Wir brauchen mehr starke Frauen in der Wissenschaft wie seine Frau Clara Immerwahr. Frauen scheinen oft ihre zwei Gehirnhälften besser nutzen zu können und eine gewisse Weitsicht oder  bewusste Intuition zu haben, die Männern wohl manchmal (oder doch öfter?) fehlt. Gerade in der Wissenschaft. Patriarchismus = Patriotismus? Nun ja, Oscar Wild wird of zitiert mit: “Patriotismus sei die Tugend der Boshaften (“Patriotism is the virtue of the vicious”). Ein Zitat, dass von ihm nicht belegt ist und vermutlich auf James Boswell’s Life of Samuel Johnson (1791) zurückgeht (” Patriotism is the last refuge of a scoundrel = Patriotismus ist die letzte Zuflucht der Halunken”).

Beide Zitate treffen den Punkt jedoch recht genau.blog2
Man(n) trägt Verantwortung ohne Ausrede.

Auch, diese weitsichtig wahrzunehmen.

Nicht nur bis zur Spitze des eigenen Speeres.

 

Hither Green, 02.00 am, a frosty, cold winter night in the year 2013. Nearly full moon. I am on a lonely children’s playground in a park near the railroad tracks. Stress reduction.

“Hey man are you all right?”. “Aehm me?”. I let go the metal bar of the swingset on which I hang and drop on my feet. I turn around and look into a tall black man’s face in a long coat, who comes closer. I open my coat and take two steps back getting a bit suspicious, “Yes, I am fine thanks.” “Ah okay, I just passed and saw you hanging there and was going to see if everything is all right”. “Well, thanks, I just hang there after some pull up sets to stretch the muscles”. “Smooth my friend. Are y’a local?”, he asks. “Well I live here yes, but am from Germany”. “Ah I’d thought so, either  Swedish or German, Gute Abende”. “Oh,  you speak some German?” “Not really, worked there only for a short time, but we’ve many Germans here my friend”. “Yes, recognized that, strange”, I answer,” its like coming to London and speak mostly to foreign people. French, Spanish and so on and with the Germans than english”. “Yeah man its many cultures here”, he grabs inside his coat and pulls out cigarettes and a lighter. “Do you smoke?” “No, sorry – actually never did”. “Clever man”. I have to laugh, “well, not sure, eventually – on that topic”. We both smile. “Work or privat trouble, huah?” Damn he is good I think, “yeah, hm …you know…” Well my friend, your young, troubles come – troubles go, ‘t was nice meeting you. I leave you alone then, sorry for bothering. I was also just going to smoke a cigarette before returning home, my wife does not like me to smoke there. Take care”. Saying that, he shortly rises his hand and walks away.

Outskirts of London at night. People care. And respect privacy at the same time. He aint been a stabber but a care taker. I am once more surprised of that city – it makes me think, gives me new, unexpected experiences. Great. I close my coat and also return slowly home. In my head starts the song of Slim shady to play (before he came famous as EMINEM). When bad meets evil… I have to laugh loud.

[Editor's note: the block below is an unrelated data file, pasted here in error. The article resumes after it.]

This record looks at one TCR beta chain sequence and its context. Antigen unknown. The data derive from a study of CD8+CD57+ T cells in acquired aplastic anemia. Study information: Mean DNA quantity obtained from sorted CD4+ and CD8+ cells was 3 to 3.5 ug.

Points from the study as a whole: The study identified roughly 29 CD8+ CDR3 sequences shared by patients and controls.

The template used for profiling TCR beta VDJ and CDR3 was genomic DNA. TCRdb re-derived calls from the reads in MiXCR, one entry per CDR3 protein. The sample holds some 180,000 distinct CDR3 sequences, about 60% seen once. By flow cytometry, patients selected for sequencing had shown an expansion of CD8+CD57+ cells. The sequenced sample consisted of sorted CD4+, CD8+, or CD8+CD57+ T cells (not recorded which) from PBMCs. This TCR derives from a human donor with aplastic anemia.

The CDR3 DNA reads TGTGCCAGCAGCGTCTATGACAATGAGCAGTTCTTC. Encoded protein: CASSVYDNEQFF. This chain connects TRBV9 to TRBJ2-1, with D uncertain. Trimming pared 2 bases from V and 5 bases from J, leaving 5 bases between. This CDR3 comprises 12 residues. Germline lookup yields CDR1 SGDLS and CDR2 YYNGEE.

The first experience was that tube and railway are not really suitable to travel with large suitcases. Dare to have more than one. The tube traffic system is not built for handicapped people at all. Be aware, if you travel with large suitcases in London, you might fall into the second class becoming seriously handicapped afterwards. Mentally and physically. As the oldest subway system in Europe London Tube might want to change that. Slowly. Do not rush.
Which is another point. Londoners move and act slow. Very slow. You better adapt as a taller German or you seriously might injure people. There is enough time to get on and out tube and train coaches. Yes, even after they have stopped. Actually that is the normal procedure here, you wait until they completely stand still, count silently until 10, and then you stand up and move to leave the coach. Make sure you mumble at least also ten times ‘sorry’, despite you did not bother anyone while exiting the train.
Oh, yeah. And this slowly-ness is also established phenomenon when supermarket shopping. At the cash desk you watch the goods being scanned and then you pack it into bags. Do not touch the bags before or while scanning procedure! It confuses also the cashier becoming seriously stressed feeling that he might work too slow. Which, from a German perspective, is indeed not only a lucky guess… the speed must not suit the German-extreme that the customer breaks out into tears because there is no way to catch up packing goods with lighting-fast scanning service persons, who shovel merciless the goods towards the customers while probably reading a book doing it. Something in between eventually? Very surprising for many persons in the Capital of the Tea is also that one finally has to pay in the end. And search their purse exactly then. In the end. Recognizing it’s not there, but trying instead to pay the almost 100 BPS with vouchers from the last shoppings. You better have a cup of tea prepared.

Yet, its a great capital. That interestingly slows you down in many aspects. Which is welcome, indeed. Surprisingly I felt being home from the first day. Like I have ever been here in London. Which is interesting, because from a historic perspective of a long family history I walk on one of my ancestor’s trail. But that is another blob, blog, ehm story…

After finishing the last analyses from the PhD as Greenhorn-Postdoc in Bonn I moved nearly three months to Sardinia. And worked at Protec Sardinia as Boat Captain, Dive Guide, Scientific guide, species collecting Scientist and of course was trained to proceed in cave diving. Basically, it was different work. Different responsibilities, namely for other persons security and life while diving or on the boat. Customer orientated thinking. Interesting at all. Thanks Toddy for that chance and trust in the “Boerni”.

I think often of that island, the mediterranean life style. Enjoying life, taking it somehow not so serious. Okay, there is more sun, admitted. Vitamin D based depressions are not that big deal here. Charming is however, the mix between hectic, fast temper and the mainly relaxed easy-going way. Latter does not include driving a car, mama mia. Always time for a coffee or cappucino. Embedded in a stylish, chic modus operandi of life. Partly distant, but not arrogant as typical for Paris, e.g. Great experience. I miss the boys from Protec Sardinia. Oh, of course the girls either. And finally, the sea. The diving and being overwhelmed by the diversity of species in, under and out of the water. Unbelievable scenery in the caves like walking and diving on a different planet.

And in very early mornings the experience that suddenly at a calm, morning-dusty sea it might happen that with a silent sound but intense presence dolphins appear in the waves of the boat and say hello to intercept and follow the boat a while. What a beauty. What a present moment.

I’ll be back, hopefully many times.